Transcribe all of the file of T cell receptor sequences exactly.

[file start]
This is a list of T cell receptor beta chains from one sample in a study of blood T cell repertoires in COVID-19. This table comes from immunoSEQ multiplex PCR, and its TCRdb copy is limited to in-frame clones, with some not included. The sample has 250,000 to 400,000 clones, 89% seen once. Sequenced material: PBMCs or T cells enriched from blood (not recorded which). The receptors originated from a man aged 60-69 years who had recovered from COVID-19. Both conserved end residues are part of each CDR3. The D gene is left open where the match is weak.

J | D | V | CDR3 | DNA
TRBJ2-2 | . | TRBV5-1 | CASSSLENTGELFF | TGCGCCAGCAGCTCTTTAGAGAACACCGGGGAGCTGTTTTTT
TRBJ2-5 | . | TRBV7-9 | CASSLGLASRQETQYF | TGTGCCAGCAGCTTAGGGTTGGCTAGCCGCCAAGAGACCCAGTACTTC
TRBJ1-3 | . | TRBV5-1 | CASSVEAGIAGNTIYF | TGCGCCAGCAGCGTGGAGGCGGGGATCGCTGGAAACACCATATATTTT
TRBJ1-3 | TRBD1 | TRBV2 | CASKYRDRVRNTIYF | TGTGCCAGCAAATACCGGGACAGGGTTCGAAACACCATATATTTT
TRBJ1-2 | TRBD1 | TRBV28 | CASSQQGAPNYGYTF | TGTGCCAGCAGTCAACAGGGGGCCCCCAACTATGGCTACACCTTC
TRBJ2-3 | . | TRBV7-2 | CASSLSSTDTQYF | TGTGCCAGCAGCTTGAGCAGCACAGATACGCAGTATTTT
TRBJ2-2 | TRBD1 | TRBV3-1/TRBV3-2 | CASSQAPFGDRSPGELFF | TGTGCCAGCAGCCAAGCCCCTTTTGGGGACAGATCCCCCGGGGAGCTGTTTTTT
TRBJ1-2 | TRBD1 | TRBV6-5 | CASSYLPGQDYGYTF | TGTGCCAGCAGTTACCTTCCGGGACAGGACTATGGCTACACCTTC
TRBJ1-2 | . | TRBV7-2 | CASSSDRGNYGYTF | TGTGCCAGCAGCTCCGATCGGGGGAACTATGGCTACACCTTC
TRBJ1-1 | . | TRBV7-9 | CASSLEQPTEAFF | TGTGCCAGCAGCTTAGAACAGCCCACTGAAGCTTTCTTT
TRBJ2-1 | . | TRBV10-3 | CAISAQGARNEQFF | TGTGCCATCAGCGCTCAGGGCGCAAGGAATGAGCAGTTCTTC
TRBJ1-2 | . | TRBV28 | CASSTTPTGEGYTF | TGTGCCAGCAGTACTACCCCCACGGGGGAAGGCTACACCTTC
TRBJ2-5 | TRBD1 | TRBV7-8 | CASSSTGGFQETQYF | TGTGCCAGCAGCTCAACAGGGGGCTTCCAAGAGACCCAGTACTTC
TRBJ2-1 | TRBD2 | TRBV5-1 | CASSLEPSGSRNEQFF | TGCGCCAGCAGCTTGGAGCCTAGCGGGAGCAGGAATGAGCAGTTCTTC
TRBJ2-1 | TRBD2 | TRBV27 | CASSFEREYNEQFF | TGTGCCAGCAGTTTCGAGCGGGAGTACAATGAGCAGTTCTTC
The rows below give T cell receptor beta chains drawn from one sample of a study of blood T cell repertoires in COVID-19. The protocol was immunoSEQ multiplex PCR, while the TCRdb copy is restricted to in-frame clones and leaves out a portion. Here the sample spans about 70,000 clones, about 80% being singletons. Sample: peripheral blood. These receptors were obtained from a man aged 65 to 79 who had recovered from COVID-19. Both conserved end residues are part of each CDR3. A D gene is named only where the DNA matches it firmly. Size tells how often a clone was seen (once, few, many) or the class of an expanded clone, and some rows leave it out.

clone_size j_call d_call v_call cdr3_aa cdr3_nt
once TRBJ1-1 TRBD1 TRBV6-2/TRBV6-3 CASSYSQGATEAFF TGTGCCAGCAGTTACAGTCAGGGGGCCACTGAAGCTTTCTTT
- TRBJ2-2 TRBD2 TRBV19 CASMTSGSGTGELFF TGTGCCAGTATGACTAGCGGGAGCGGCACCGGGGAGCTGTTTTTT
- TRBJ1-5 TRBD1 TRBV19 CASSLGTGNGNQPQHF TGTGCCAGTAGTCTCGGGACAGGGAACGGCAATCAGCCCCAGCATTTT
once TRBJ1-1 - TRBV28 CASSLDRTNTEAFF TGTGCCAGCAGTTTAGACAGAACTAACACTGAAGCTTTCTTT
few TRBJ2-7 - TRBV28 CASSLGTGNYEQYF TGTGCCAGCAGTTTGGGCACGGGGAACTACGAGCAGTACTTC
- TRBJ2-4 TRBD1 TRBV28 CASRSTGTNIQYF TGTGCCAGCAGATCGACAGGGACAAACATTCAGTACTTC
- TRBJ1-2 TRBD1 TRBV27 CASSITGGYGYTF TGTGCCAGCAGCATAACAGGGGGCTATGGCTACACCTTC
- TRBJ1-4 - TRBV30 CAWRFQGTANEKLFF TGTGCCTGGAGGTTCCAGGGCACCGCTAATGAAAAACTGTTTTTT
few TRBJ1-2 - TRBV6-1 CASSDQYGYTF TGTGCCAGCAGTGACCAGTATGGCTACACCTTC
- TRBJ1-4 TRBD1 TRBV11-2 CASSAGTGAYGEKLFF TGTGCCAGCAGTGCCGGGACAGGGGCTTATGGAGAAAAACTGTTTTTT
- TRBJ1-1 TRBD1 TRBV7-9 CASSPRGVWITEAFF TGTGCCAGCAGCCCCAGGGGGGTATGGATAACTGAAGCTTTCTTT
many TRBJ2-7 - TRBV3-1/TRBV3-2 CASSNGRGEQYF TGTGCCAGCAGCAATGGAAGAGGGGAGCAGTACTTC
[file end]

This is a list of T cell receptor beta chains from one sample in a study of blood T cell repertoires in COVID-19. This table comes from immunoSEQ multiplex PCR, and its TCRdb copy is limited to in-frame clones, with some not included. The sample has 250,000 to 400,000 clones, 89% seen once. Sequenced material: PBMCs or T cells enriched from blood (not recorded which). The receptors originated from a man aged 60-69 years who had recovered from COVID-19. Both conserved end residues are part of each CDR3. The D gene is left open where the match is weak.

J | D | V | CDR3 | DNA
TRBJ2-2 | . | TRBV5-1 | CASSSLENTGELFF | TGCGCCAGCAGCTCTTTAGAGAACACCGGGGAGCTGTTTTTT
TRBJ2-5 | . | TRBV7-9 | CASSLGLASRQETQYF | TGTGCCAGCAGCTTAGGGTTGGCTAGCCGCCAAGAGACCCAGTACTTC
TRBJ1-3 | . | TRBV5-1 | CASSVEAGIAGNTIYF | TGCGCCAGCAGCGTGGAGGCGGGGATCGCTGGAAACACCATATATTTT
TRBJ1-3 | TRBD1 | TRBV2 | CASKYRDRVRNTIYF | TGTGCCAGCAAATACCGGGACAGGGTTCGAAACACCATATATTTT
TRBJ1-2 | TRBD1 | TRBV28 | CASSQQGAPNYGYTF | TGTGCCAGCAGTCAACAGGGGGCCCCCAACTATGGCTACACCTTC
TRBJ2-3 | . | TRBV7-2 | CASSLSSTDTQYF | TGTGCCAGCAGCTTGAGCAGCACAGATACGCAGTATTTT
TRBJ2-2 | TRBD1 | TRBV3-1/TRBV3-2 | CASSQAPFGDRSPGELFF | TGTGCCAGCAGCCAAGCCCCTTTTGGGGACAGATCCCCCGGGGAGCTGTTTTTT
TRBJ1-2 | TRBD1 | TRBV6-5 | CASSYLPGQDYGYTF | TGTGCCAGCAGTTACCTTCCGGGACAGGACTATGGCTACACCTTC
TRBJ1-2 | . | TRBV7-2 | CASSSDRGNYGYTF | TGTGCCAGCAGCTCCGATCGGGGGAACTATGGCTACACCTTC
TRBJ1-1 | . | TRBV7-9 | CASSLEQPTEAFF | TGTGCCAGCAGCTTAGAACAGCCCACTGAAGCTTTCTTT
TRBJ2-1 | . | TRBV10-3 | CAISAQGARNEQFF | TGTGCCATCAGCGCTCAGGGCGCAAGGAATGAGCAGTTCTTC
TRBJ1-2 | . | TRBV28 | CASSTTPTGEGYTF | TGTGCCAGCAGTACTACCCCCACGGGGGAAGGCTACACCTTC
TRBJ2-5 | TRBD1 | TRBV7-8 | CASSSTGGFQETQYF | TGTGCCAGCAGCTCAACAGGGGGCTTCCAAGAGACCCAGTACTTC
TRBJ2-1 | TRBD2 | TRBV5-1 | CASSLEPSGSRNEQFF | TGCGCCAGCAGCTTGGAGCCTAGCGGGAGCAGGAATGAGCAGTTCTTC
TRBJ2-1 | TRBD2 | TRBV27 | CASSFEREYNEQFF | TGTGCCAGCAGTTTCGAGCGGGAGTACAATGAGCAGTTCTTC
The rows below give T cell receptor beta chains drawn from one sample of a study of blood T cell repertoires in COVID-19. The protocol was immunoSEQ multiplex PCR, while the TCRdb copy is restricted to in-frame clones and leaves out a portion. Here the sample spans about 70,000 clones, about 80% being singletons. Sample: peripheral blood. These receptors were obtained from a man aged 65 to 79 who had recovered from COVID-19. Both conserved end residues are part of each CDR3. A D gene is named only where the DNA matches it firmly. Size tells how often a clone was seen (once, few, many) or the class of an expanded clone, and some rows leave it out.

clone_size j_call d_call v_call cdr3_aa cdr3_nt
once TRBJ1-1 TRBD1 TRBV6-2/TRBV6-3 CASSYSQGATEAFF TGTGCCAGCAGTTACAGTCAGGGGGCCACTGAAGCTTTCTTT
- TRBJ2-2 TRBD2 TRBV19 CASMTSGSGTGELFF TGTGCCAGTATGACTAGCGGGAGCGGCACCGGGGAGCTGTTTTTT
- TRBJ1-5 TRBD1 TRBV19 CASSLGTGNGNQPQHF TGTGCCAGTAGTCTCGGGACAGGGAACGGCAATCAGCCCCAGCATTTT
once TRBJ1-1 - TRBV28 CASSLDRTNTEAFF TGTGCCAGCAGTTTAGACAGAACTAACACTGAAGCTTTCTTT
few TRBJ2-7 - TRBV28 CASSLGTGNYEQYF TGTGCCAGCAGTTTGGGCACGGGGAACTACGAGCAGTACTTC
- TRBJ2-4 TRBD1 TRBV28 CASRSTGTNIQYF TGTGCCAGCAGATCGACAGGGACAAACATTCAGTACTTC
- TRBJ1-2 TRBD1 TRBV27 CASSITGGYGYTF TGTGCCAGCAGCATAACAGGGGGCTATGGCTACACCTTC
- TRBJ1-4 - TRBV30 CAWRFQGTANEKLFF TGTGCCTGGAGGTTCCAGGGCACCGCTAATGAAAAACTGTTTTTT
few TRBJ1-2 - TRBV6-1 CASSDQYGYTF TGTGCCAGCAGTGACCAGTATGGCTACACCTTC
- TRBJ1-4 TRBD1 TRBV11-2 CASSAGTGAYGEKLFF TGTGCCAGCAGTGCCGGGACAGGGGCTTATGGAGAAAAACTGTTTTTT
- TRBJ1-1 TRBD1 TRBV7-9 CASSPRGVWITEAFF TGTGCCAGCAGCCCCAGGGGGGTATGGATAACTGAAGCTTTCTTT
many TRBJ2-7 - TRBV3-1/TRBV3-2 CASSNGRGEQYF TGTGCCAGCAGCAATGGAAGAGGGGAGCAGTACTTC